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"Walking in Truth"
2 John 1-4

Wednesday AM Bible Study
March 22, 2006

There is a relationship between John's letters; and they have a connection to John's Gospel. The Gospel of John presents Christ to us as the one with whom we have fellowship. His first letter teaches us how to know for sure that we are in the family circle of those who are in fellowship with Him. His second letter warns us not to consider anyone in that circle who is actually out of it; and the third letter warns us not to keep anyone out of that circle who actually belongs in it.

John's first letter appears to be "circular" - that is, it was a letter that John wrote to be read by many different churches. But the second and third letters appear to be intended for a specific audience; the second being to a particular local church (called "the elect lady"), and the third to a man named Gaius (who may have been a pastor of a particular church).

John's second letter picks up many of the same themes of the first. There are three important tests, expressed in John's letter, that help us to know for sure that we have fellowship with Christ. And each of these three tests are repeated in John's second letter. The test of "obedience" is found in the first letter (e.g, 1 John 1:5-7); and it is repeated in 2 John 1-4. The test of "love toward the brethren" is found in the first letter (e.g., 1 John 2:7-11); and it is repeated in 2 John 5-6). The test of "belief" (i.e., faithfulness to apostolic doctrine about Christ) is found in the first letter (e.g., 1 John 2:18-23); and it is repeated in 2 John 7-11).

The closing words of both 2 John (vv. 12-13) and 3 John (vv. 13-14) are very similar. But the beginning words are quite different. John introduces himself as "the elder" in both - which may speak of his authority as an apostle; but may also speak of his great age as the last living apostle (see John 21:21-23). He writes in the second letter to "the elect lady" or "the elect mistress"; and sends the letter on behalf of "the children of your elect sister" (v. 13). It's doubtful that this is a literal woman (see verse 5). Rather, this is most likely John's way of addressing a local church - which, of course, is the Bride of Christ (Eph. 5:25-27). It underscores both the church's dignity in this world, and its preciousness to the Savior.

* * * * * * * * * *

In the opening words of his first letter, John deals with a theme that is very relevant today. It's a call to the church to let people see the truth of the gospel lived out by us faithfully in the context of a loving relationship with one another in Christ. John here refers to our "walk" - which is a figure of speech for our daily conduct. And here, he calls us to "walk in the truth". Here, we see that the "walk in truth" is a walk . . .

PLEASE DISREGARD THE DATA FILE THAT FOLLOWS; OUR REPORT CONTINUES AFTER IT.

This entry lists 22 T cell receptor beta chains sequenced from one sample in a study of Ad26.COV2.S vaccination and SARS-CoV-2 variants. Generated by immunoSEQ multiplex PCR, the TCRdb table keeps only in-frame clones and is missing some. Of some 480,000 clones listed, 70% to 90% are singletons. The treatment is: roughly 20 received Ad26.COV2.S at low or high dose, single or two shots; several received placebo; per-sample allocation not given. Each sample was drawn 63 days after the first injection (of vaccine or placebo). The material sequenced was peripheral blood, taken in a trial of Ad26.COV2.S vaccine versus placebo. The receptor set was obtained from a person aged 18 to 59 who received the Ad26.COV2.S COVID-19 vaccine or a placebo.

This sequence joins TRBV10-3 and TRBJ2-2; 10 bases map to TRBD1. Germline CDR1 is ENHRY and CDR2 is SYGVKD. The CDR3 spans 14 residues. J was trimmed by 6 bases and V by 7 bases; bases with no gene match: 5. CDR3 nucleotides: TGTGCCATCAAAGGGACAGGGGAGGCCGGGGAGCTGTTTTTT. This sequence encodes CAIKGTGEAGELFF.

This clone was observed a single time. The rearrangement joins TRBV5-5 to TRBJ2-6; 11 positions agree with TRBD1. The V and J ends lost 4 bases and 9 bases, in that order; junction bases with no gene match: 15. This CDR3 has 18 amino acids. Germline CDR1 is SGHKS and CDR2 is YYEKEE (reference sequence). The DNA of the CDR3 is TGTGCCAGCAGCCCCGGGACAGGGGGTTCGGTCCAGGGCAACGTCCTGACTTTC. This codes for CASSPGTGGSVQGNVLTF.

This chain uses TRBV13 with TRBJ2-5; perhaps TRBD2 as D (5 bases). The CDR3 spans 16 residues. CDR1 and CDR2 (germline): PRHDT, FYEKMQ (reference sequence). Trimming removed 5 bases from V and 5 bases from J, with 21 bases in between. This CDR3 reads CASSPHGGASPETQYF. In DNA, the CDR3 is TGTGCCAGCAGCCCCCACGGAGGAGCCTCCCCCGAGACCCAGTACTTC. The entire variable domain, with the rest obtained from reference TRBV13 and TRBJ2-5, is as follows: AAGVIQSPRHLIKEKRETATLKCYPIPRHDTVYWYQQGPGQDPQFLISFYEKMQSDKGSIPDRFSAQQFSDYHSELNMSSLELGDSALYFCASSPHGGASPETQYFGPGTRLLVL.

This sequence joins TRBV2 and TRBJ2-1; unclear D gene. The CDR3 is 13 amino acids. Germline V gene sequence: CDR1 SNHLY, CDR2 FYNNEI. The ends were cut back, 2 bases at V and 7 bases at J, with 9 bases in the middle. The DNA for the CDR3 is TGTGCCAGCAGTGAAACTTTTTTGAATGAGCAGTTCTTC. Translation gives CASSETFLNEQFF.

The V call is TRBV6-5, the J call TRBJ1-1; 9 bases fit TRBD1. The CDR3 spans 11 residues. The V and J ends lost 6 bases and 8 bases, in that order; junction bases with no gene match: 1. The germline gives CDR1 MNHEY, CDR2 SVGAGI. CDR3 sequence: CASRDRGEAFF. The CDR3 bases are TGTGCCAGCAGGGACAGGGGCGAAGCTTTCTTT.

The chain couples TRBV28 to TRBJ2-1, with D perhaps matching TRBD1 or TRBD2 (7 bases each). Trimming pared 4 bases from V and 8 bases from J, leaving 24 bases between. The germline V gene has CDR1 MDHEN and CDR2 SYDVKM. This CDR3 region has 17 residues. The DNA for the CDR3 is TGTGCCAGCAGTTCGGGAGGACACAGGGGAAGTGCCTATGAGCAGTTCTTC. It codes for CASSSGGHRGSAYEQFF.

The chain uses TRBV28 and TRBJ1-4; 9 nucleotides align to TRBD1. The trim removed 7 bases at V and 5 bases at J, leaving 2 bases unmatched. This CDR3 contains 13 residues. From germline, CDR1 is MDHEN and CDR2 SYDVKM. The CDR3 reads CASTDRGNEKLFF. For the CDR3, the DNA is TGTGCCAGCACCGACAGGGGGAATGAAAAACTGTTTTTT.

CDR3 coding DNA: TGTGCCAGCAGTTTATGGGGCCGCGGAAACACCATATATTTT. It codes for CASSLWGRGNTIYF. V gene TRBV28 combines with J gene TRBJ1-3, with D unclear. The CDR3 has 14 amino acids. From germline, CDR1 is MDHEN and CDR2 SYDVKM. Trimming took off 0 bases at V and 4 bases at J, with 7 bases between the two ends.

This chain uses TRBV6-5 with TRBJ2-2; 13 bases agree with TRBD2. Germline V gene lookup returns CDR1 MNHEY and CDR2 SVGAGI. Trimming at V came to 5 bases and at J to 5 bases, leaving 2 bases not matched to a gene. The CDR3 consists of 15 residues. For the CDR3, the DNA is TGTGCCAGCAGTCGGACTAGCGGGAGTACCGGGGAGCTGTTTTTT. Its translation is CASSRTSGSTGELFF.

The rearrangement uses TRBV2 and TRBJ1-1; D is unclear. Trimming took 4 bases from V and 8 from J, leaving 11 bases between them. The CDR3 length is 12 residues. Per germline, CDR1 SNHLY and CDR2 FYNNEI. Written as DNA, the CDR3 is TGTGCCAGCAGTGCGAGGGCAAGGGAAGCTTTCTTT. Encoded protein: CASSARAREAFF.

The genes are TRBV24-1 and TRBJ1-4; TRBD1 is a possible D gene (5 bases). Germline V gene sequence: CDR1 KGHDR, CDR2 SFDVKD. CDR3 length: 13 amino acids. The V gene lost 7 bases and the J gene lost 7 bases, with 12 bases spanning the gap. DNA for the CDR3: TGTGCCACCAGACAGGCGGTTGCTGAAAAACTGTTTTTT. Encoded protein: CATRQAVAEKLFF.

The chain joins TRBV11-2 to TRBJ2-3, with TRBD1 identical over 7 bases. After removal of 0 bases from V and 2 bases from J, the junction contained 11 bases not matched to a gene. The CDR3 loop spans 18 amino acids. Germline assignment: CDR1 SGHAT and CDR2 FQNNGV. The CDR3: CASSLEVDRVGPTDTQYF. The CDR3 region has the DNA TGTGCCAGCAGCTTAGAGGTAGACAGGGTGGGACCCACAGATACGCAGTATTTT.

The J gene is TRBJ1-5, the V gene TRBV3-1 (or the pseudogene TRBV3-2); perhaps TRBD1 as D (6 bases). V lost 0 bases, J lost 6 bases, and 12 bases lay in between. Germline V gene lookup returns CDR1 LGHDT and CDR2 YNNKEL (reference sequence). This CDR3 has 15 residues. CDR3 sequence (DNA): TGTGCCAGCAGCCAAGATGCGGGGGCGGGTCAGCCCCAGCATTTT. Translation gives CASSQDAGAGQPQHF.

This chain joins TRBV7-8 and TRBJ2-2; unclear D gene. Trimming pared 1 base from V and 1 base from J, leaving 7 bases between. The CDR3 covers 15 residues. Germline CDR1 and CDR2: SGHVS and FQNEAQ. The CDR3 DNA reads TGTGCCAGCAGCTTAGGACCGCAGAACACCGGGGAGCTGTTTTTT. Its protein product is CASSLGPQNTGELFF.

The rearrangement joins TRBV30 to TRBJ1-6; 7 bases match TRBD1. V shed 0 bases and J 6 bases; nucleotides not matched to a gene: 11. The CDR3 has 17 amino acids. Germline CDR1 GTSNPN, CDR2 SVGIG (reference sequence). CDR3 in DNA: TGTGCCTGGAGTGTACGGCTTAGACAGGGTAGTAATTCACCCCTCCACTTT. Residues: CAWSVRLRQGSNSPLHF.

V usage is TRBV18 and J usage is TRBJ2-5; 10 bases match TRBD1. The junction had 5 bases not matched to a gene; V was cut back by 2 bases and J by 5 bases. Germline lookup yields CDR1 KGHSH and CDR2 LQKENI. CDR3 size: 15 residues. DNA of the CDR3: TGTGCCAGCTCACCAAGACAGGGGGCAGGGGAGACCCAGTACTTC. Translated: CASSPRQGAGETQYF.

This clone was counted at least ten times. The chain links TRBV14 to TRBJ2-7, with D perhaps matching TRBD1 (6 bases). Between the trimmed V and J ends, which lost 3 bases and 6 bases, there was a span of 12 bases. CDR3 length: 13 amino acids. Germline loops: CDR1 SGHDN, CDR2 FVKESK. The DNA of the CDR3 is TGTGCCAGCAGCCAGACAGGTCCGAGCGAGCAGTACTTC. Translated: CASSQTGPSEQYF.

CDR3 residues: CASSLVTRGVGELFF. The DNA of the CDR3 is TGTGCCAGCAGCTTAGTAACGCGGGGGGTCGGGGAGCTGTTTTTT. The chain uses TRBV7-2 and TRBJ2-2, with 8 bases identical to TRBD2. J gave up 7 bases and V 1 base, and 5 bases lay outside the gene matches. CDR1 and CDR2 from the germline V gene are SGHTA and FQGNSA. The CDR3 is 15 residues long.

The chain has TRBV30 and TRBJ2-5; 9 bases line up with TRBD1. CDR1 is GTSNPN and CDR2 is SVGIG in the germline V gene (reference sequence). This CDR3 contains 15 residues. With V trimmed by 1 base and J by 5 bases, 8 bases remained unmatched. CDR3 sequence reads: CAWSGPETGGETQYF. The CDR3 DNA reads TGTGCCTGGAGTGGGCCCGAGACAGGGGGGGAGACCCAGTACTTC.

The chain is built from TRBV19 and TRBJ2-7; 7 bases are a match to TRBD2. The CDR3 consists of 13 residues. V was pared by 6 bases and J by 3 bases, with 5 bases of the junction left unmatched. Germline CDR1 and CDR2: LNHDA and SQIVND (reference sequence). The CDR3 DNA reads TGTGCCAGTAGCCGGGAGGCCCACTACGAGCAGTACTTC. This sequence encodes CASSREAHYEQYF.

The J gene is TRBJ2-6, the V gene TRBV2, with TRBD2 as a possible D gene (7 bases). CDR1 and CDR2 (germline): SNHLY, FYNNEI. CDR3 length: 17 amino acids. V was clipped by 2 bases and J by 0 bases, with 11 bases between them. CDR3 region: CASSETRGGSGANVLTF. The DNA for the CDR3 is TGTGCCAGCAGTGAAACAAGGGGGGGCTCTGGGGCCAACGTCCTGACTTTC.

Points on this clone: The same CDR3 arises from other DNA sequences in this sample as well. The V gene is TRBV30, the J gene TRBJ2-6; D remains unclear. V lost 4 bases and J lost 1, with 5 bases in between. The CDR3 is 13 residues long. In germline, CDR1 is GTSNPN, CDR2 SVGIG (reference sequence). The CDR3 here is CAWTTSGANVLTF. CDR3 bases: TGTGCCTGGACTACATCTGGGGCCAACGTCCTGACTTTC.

A. "Truth" is mentioned five times in the first four verses. It speaks of something objective; and that can be known in an objective way. Here, it is the basis of the shared love of John and for all others who love the truth (see 1 John 5:1).

B. We should never down-play doctrine in an effort to be unified with others. It is not God's way of advancing love among His people. "Love" separated from truth leads to sentimentality. "Truth" separated from love leads to divisions. Both love and truth are necessary in the Body of Christ. But truth precedes the love and is a basis for it.


A. It's no wonder that truth unifies in love; because it is "the truth which abides in us and will be with us forever". John here speaks of truth as something that can "abide" or "remain" in a person. It involves "relationship". It is impossible to be related to the truth without having a relationship with Christ. He Himself is truth (John 14:6; see also 1 John 2:24).

B. Note that it will abide in us forever. It is as eternal as Christ Himself is. This is not like a man-made philosophy, which will become outdated soon. His words will never pass away (Matthew 24:35).


A. Grace, mercy and peace are three aspects of the walk in truth. They are said to come from God Himself, and from our Lord Jesus Christ. The truth we walk in is truth about both God the Father and His Son.

B. Grace describes God's unmerited favor toward a sinner; mercy describes God's willingness to meet that sinner's need, and peace describes the relationship He has with the sinner who has experienced His grace and mercy!

C. These three things thrive in "truth" and "love". They are the "gold standard" that backs up His grace, mercy and peace. We would not be able to experience them without His truth and love. Note that truth precedes love (see 1 John 3:23).


John's great joy in all of this is that the individual believers in this church are walking in the truth. There was no greater joy for him.

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